Economic uncertainty and stock market volatility may have helped drive 12 percent decline in purchase mortgage applications.
Homebuyer demand for purchase loans slipped last week for the first time in three weeks, even as mortgage rates backed down from 2022 highs, according to a weekly survey of lenders by the Mortgage Bankers Association.
“Purchase applications fell 12 percent last week, as prospective homebuyers have been put off by the higher rates and worsening affordability conditions,” said MBA forecaster Joel Kan, in a statement. “Furthermore, general uncertainty about the near-term economic outlook, as well as recent stock market volatility, may be causing some households to delay their home search.”
The MBA survey showed that demand for purchase loans was down 15 percent from a year ago. Despite leveling off in recent days, mortgage rates are more than two percentage points higher than they were a year ago, hovering at levels not seen since 2009.
Rising rates have largely gutted homeowners’ appetite for refinancing, with refi applications down 10 percent week-over-week, and 76 percent from a year ago, the survey found.
Mortgage rates have eased slightly in the last week, after the Fed detailed plans to take a cautious approach in trimming more than $2.7 trillion in mortgage-backed securities the central bank has purchased in recent years to help keep rates low.
After rising more than two full percentage points this year — from 3.409 percent on Jan. 3 to a 2022 peak of 5.593 percent on May 6 — rates on 30-year fixed-rate mortgages have come down 11 basis points, to 5.479 percent as of Tuesday, according to the Optimal Blue Mortgage Market Indices (OBMMI).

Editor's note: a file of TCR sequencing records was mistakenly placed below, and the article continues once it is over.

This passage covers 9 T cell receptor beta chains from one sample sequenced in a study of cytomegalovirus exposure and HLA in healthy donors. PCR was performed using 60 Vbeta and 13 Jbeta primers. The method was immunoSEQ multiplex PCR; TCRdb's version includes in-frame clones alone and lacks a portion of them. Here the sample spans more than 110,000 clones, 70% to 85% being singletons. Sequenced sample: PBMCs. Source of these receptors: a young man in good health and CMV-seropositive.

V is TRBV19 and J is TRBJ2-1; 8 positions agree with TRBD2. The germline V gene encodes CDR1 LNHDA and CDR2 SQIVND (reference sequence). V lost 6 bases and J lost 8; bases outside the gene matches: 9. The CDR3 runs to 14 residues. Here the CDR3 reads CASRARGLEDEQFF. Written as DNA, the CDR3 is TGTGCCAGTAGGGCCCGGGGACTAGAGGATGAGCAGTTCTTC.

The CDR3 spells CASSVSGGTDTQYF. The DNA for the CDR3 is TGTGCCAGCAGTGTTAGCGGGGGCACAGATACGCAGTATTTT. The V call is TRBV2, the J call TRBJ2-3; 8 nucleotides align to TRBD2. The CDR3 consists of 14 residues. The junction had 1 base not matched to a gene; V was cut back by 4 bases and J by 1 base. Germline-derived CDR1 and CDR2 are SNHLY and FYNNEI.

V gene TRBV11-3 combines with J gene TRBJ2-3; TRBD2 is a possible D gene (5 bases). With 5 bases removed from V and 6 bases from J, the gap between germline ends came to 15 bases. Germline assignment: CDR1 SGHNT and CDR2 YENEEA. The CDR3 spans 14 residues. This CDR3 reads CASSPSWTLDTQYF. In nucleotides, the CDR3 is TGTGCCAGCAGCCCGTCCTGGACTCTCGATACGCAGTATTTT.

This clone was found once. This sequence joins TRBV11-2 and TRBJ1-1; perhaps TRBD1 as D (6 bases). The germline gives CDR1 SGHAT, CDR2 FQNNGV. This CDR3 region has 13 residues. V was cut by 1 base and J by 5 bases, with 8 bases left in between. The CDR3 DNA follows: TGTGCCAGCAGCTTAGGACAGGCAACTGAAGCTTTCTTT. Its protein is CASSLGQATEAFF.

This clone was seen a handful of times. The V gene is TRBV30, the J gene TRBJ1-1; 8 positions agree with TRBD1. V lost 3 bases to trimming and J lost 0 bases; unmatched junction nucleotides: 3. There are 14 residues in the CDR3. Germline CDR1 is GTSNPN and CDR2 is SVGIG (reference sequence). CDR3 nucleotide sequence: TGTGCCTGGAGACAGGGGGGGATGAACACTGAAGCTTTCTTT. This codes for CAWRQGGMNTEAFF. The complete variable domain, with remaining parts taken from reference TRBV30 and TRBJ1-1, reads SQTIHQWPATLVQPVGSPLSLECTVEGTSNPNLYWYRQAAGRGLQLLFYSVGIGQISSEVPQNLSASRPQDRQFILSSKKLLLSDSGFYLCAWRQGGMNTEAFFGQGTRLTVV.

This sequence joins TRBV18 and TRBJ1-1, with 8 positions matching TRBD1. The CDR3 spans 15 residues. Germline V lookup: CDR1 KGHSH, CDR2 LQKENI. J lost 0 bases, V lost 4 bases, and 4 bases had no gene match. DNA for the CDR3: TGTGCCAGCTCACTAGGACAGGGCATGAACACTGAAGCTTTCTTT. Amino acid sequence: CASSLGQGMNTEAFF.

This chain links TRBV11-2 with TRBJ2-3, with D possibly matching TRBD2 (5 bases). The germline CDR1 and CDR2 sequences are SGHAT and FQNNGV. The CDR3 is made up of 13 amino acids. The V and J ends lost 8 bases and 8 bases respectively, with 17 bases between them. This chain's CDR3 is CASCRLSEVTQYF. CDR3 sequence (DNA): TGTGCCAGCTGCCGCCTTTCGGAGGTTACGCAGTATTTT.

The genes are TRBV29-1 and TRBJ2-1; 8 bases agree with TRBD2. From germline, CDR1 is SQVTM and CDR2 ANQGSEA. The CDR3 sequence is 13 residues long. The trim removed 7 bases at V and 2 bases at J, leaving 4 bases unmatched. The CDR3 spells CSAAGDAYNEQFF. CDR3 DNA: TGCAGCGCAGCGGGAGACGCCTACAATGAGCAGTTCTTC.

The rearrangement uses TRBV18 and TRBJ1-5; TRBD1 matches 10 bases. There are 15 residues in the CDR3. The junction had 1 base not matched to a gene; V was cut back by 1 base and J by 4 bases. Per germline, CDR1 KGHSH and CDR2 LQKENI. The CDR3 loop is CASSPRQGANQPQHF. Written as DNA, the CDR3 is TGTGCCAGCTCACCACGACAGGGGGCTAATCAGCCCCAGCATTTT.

Mortgage rates level off
For the week ending May 13, the MBA reported average rates for the following loan types:
For 30-year fixed-rate conforming mortgages (with loan balances of $647,200 or less), rates averaged 5.49 percent, down from 5.53 percent the week before. Although points increased to 0.74 from 0.73 (including the origination fee) for 80 percent loan-to-value ratio (LTV) loans, the effective rate also decreased.
Rates for 30-year fixed-rate jumbo mortgages (loan balances greater than $647,200) averaged 5.03 percent, down from 5.08 percent the week before. But with points increasing to 0.61 from 0.42 (including the origination fee) for 80 percent LTV loans, the effective rate increased.
For 30-year fixed-rate FHA mortgages, rates averaged 5.32 percent, down from 5.37 percent the week before. With points decreasing to 0.71 from 0.87 (including the origination fee) for 80 percent LTV loans, the effective rate also decreased.
Rates for 15-year fixed-rate mortgages, which are popular with homeowners refinancing, averaged 4.73 percent, down from 4.79 percent the week before. With points decreasing to 0.82 from 0.80 (including the origination fee) for 80 percent LTV loans, the effective rate also decreased.
For 5/1 adjustable-rate mortgage (ARM) loans, rates averaged 4.42 percent, down from 4.47 percent the week before. With points unchanged at 0.73 (including the origination fee) for 80 percent LTV loans, the effective rate also decreased.
The Federal Reserve has raised short-term interest rates twice this year — by 0.25 percentage points in March and by 0.50 percentage points in May — the first time it had implemented a 50-basis point rate hike in 22 years.
Fed Chairman Jerome Powell has said half-point rate hikes are likely at each of the Federal Open Market Committee‘s next two meetings in June and July, but that those decisions will depend on the latest data.